On the flip side, writing poems about my transition was initially a struggle because I was trying to write through something that was currently happening, without the benefit of distance or hindsight. I also found it impossible to try and write about anything else, with the exception of my birth mother. Ultimately, if we are talking about transformations, the poems that I wrote about my transition all pointed towards a frustration of feeling like I had already transformed, and it was up to other people to decide whether or not they were also going to transform to accommodate my “transformation”. I’m using air quotes because I’ve always been hesitant to refer to my transition as a transformation, because in my head I have always viewed myself as woman. But publically, it very much felt like I was being viewed by others through different eyes, as if they saw me step out of my place wearing someone else’s skin. As a result, this entire period was mediated through Prozac and Chipotle. To be honest, I was also pretty certain that no one would ever read these poems except me, so I felt like I had all the time in the world to poke and pluck and play around. And then I went to a workshop at NYU for a summer and was encouraged to close my eyes and click submit, which was horrifying. And now I’m here answering this question! So scary is good. Scary is very good.
I knew these poems were done the minute I knew I had to write towards a deadline. Just kidding. I suppose, in a weird way, these poems will never really be finished. That sounds so pretentious and my eyes are now stuck in the back of my head. But I imagine I will continue writing these poems in new shapes and new forms, as my body also begins to take new shape and form. Ew. What I mean is that as a pre-operative trans woman with limited funds, there’s only so many things I have control over in regards to appearances, which is why I am banking on marrying a multi-millionaire ASAP. But once my physical begins to shift, (and I want to stress that choosing not to alter anything physically in no way invalidates someone’s gender identity) so too will the content of these poems. But for the foreseeable future, the only thing that is shifting is the girth of my stomach as I continue to consume burrito bowl after burrito bowl.
NE: These poems play with form in diverse, unpredictable ways. The lines beg length in poems like “Linda” and “In Which I Can’t Help Dream About My Own Death,” or else the lines clip and spill as in “Seasons” and “And God Created Woman…” What was the process of forming these poems? Did they follow a certain internal law or notion you had about the work?
SW: This is going to sound so new age Gwyneth Paltrow-y, but a lot of these forms were influenced by the amount of details I remembered in certain dreams that I was having at night. So with “And God Created Woman…” the lines were clipped more because there was no linearity to the nightmare that I was having. The formats of these poems were also influenced by the clarity with which I viewed myself on any given day. Dysphoria is a bad bitch that isn’t afraid to knock you sideways, and there were a lot of days where I couldn’t make out my image as clearly as other days, in the mirror or in conversation with others. So in formatting a lot of these poems, I wanted there to be a movement that was hard to place. And naturally, as I became more solidified in myself as a trans woman, certain experiences that I had in the past, prior to publicly transitioning, took new shape in how I perceived them post-everyone-learning-that-I-am-a-woman. With “Linda,” I was trying harder to retrace my steps and really get every detail.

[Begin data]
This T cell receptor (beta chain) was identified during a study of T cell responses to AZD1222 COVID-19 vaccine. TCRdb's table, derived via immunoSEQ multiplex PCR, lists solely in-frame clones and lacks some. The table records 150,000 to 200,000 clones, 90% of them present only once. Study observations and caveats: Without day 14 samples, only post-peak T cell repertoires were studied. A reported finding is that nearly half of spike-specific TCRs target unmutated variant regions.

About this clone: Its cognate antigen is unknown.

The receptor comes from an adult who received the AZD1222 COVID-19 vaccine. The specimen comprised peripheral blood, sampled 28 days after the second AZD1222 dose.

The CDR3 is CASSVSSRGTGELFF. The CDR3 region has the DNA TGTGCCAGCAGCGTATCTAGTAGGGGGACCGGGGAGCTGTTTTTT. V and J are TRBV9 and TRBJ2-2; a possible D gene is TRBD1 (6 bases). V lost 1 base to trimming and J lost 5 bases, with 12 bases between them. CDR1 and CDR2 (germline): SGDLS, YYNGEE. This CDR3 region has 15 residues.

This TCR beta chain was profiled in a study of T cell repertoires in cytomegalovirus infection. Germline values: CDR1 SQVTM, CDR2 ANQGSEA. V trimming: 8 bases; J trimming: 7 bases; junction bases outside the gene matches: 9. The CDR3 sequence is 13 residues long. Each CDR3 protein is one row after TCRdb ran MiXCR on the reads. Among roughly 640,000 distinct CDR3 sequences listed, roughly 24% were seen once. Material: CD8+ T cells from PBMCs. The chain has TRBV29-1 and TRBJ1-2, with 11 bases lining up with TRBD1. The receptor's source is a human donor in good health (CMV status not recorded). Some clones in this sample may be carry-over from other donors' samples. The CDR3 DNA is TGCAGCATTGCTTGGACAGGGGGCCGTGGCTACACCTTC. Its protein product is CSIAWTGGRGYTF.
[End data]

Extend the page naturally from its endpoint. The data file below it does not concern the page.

But I’d like to think that a lot of these poems exist in a pretty lawless state, which I take comfort in. If I am living outside the lines of a strictly coded binary, I want my poems to exist there with me too, outside of the confines of expected language or traditional structure. Is that cheesy? Let’s keep things cheesy.
NE: You have such an original and staggering relationship to narrative. I sense a need to tell the story of the personal, but in doing so, you must honor or at least pay homage to the rupture associated with the personal. Sometimes there’s an attention to chronology, as in “I Imagine a Scene in which I Prepare to Tell My Mother She Has Lost Her Son and Then Tell My Brother Instead,” but in other poems, you freely dissociate, as in (ironically) “I Remember.” How do you understand narrative and chronology to be working alongside or against your memories in this collection?
SW: I have a very good memory which is why I can’t EVER LET THINGS GO. A lot of these poems play with the notion that not everything we remember is exactly how they happened. So a lot of these poems, like “I Imagine a Scene…” have details that I can still see so clearly interspersed with details that I have fabricated and spiced up. For example, I’m pretty sure we don’t have grackles where I grew up. But the word grackle is delicious. Also, I don’t drink beer, but I do eat a lot of deli cheese slices. As I’m writing this, I’m also writing my online dating profile. With that in mind, I guess I don’t really pay attention to chronology until after the poem is written. If I see similar tissues, the instinct is to immediately sew them to each other. My mother disagrees, but I like to keep things tidy (in my work), and pointing to chronology allows me a certain degree of cleanliness on the page. Of course, other times all of that goes straight out the window, because I like to embrace messiness too, and my mother (and roommate) definitely agrees with me here.
In terms of narrative, I always have to have some kind of story I want to tell or a memory that I want to pry open before I begin a poem. In fact, I never sit down with the intention of writing a poem. I always want to cement certain details of memories or conversations that I can return to later and think about, and from there the poem usually begins. So in a way, the poems that I write always come out of mini-narratives which I have lived, that begin to take on their own narratives once I re-open Word. I guess this is my long-winded way to say that my narratives are always informed by memory, be it a collective historical memory of my community, or a personal memory born from the day as it is experienced.